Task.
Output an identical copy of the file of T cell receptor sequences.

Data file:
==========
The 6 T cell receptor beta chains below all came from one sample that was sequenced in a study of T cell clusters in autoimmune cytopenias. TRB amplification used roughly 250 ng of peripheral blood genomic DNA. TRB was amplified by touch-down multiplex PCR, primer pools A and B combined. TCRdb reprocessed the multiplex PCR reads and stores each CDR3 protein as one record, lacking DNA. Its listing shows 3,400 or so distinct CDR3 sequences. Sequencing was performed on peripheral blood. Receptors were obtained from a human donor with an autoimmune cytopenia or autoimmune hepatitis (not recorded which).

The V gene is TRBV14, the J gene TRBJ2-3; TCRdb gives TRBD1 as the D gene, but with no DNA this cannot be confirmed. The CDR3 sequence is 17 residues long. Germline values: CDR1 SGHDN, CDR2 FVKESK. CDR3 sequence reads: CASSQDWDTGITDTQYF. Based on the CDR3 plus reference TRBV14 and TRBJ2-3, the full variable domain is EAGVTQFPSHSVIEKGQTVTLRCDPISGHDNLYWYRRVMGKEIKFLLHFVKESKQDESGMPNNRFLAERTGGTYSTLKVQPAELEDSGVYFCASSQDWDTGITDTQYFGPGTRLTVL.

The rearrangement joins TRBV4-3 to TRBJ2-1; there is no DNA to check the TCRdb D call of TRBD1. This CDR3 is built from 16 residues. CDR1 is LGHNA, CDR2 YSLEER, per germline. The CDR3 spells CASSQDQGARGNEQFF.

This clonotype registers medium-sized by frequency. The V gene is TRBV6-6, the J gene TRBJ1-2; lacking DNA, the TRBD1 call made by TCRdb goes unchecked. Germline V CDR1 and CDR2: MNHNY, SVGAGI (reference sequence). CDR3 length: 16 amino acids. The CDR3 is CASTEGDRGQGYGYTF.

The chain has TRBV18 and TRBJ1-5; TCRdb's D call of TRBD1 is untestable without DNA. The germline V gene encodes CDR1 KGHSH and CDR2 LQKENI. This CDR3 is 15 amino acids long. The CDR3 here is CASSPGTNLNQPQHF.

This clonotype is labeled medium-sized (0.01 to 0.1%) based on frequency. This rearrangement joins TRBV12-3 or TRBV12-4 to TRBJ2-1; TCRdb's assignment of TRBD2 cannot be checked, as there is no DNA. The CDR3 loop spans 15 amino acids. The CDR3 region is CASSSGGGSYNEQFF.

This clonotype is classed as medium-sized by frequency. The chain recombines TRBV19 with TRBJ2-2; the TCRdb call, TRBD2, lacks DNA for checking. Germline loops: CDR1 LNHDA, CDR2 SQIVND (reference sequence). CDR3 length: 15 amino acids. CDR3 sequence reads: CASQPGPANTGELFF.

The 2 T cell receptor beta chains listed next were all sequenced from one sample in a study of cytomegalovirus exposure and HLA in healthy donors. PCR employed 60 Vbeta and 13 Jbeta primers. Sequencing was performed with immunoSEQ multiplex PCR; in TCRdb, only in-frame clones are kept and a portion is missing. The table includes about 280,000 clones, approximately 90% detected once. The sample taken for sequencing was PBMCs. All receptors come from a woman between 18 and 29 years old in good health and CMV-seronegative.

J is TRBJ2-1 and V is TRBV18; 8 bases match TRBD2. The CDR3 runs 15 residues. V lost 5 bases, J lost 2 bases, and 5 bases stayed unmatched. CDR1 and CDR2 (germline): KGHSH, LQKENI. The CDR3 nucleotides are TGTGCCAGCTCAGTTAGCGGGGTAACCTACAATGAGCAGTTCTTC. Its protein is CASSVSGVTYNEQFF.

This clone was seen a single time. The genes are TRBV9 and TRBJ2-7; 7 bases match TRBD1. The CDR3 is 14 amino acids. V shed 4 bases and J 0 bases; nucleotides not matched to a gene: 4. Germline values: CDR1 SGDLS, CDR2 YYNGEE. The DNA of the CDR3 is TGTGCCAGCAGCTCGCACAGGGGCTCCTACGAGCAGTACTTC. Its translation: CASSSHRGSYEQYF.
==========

The 6 T cell receptor beta chains below all came from one sample that was sequenced in a study of T cell clusters in autoimmune cytopenias. TRB amplification used roughly 250 ng of peripheral blood genomic DNA. TRB was amplified by touch-down multiplex PCR, primer pools A and B combined. TCRdb reprocessed the multiplex PCR reads and stores each CDR3 protein as one record, lacking DNA. Its listing shows 3,400 or so distinct CDR3 sequences. Sequencing was performed on peripheral blood. Receptors were obtained from a human donor with an autoimmune cytopenia or autoimmune hepatitis (not recorded which).

The V gene is TRBV14, the J gene TRBJ2-3; TCRdb gives TRBD1 as the D gene, but with no DNA this cannot be confirmed. The CDR3 sequence is 17 residues long. Germline values: CDR1 SGHDN, CDR2 FVKESK. CDR3 sequence reads: CASSQDWDTGITDTQYF. Based on the CDR3 plus reference TRBV14 and TRBJ2-3, the full variable domain is EAGVTQFPSHSVIEKGQTVTLRCDPISGHDNLYWYRRVMGKEIKFLLHFVKESKQDESGMPNNRFLAERTGGTYSTLKVQPAELEDSGVYFCASSQDWDTGITDTQYFGPGTRLTVL.

The rearrangement joins TRBV4-3 to TRBJ2-1; there is no DNA to check the TCRdb D call of TRBD1. This CDR3 is built from 16 residues. CDR1 is LGHNA, CDR2 YSLEER, per germline. The CDR3 spells CASSQDQGARGNEQFF.

This clonotype registers medium-sized by frequency. The V gene is TRBV6-6, the J gene TRBJ1-2; lacking DNA, the TRBD1 call made by TCRdb goes unchecked. Germline V CDR1 and CDR2: MNHNY, SVGAGI (reference sequence). CDR3 length: 16 amino acids. The CDR3 is CASTEGDRGQGYGYTF.

The chain has TRBV18 and TRBJ1-5; TCRdb's D call of TRBD1 is untestable without DNA. The germline V gene encodes CDR1 KGHSH and CDR2 LQKENI. This CDR3 is 15 amino acids long. The CDR3 here is CASSPGTNLNQPQHF.

This clonotype is labeled medium-sized (0.01 to 0.1%) based on frequency. This rearrangement joins TRBV12-3 or TRBV12-4 to TRBJ2-1; TCRdb's assignment of TRBD2 cannot be checked, as there is no DNA. The CDR3 loop spans 15 amino acids. The CDR3 region is CASSSGGGSYNEQFF.

This clonotype is classed as medium-sized by frequency. The chain recombines TRBV19 with TRBJ2-2; the TCRdb call, TRBD2, lacks DNA for checking. Germline loops: CDR1 LNHDA, CDR2 SQIVND (reference sequence). CDR3 length: 15 amino acids. CDR3 sequence reads: CASQPGPANTGELFF.

The 2 T cell receptor beta chains listed next were all sequenced from one sample in a study of cytomegalovirus exposure and HLA in healthy donors. PCR employed 60 Vbeta and 13 Jbeta primers. Sequencing was performed with immunoSEQ multiplex PCR; in TCRdb, only in-frame clones are kept and a portion is missing. The table includes about 280,000 clones, approximately 90% detected once. The sample taken for sequencing was PBMCs. All receptors come from a woman between 18 and 29 years old in good health and CMV-seronegative.

J is TRBJ2-1 and V is TRBV18; 8 bases match TRBD2. The CDR3 runs 15 residues. V lost 5 bases, J lost 2 bases, and 5 bases stayed unmatched. CDR1 and CDR2 (germline): KGHSH, LQKENI. The CDR3 nucleotides are TGTGCCAGCTCAGTTAGCGGGGTAACCTACAATGAGCAGTTCTTC. Its protein is CASSVSGVTYNEQFF.

This clone was seen a single time. The genes are TRBV9 and TRBJ2-7; 7 bases match TRBD1. The CDR3 is 14 amino acids. V shed 4 bases and J 0 bases; nucleotides not matched to a gene: 4. Germline values: CDR1 SGDLS, CDR2 YYNGEE. The DNA of the CDR3 is TGTGCCAGCAGCTCGCACAGGGGCTCCTACGAGCAGTACTTC. Its translation: CASSSHRGSYEQYF.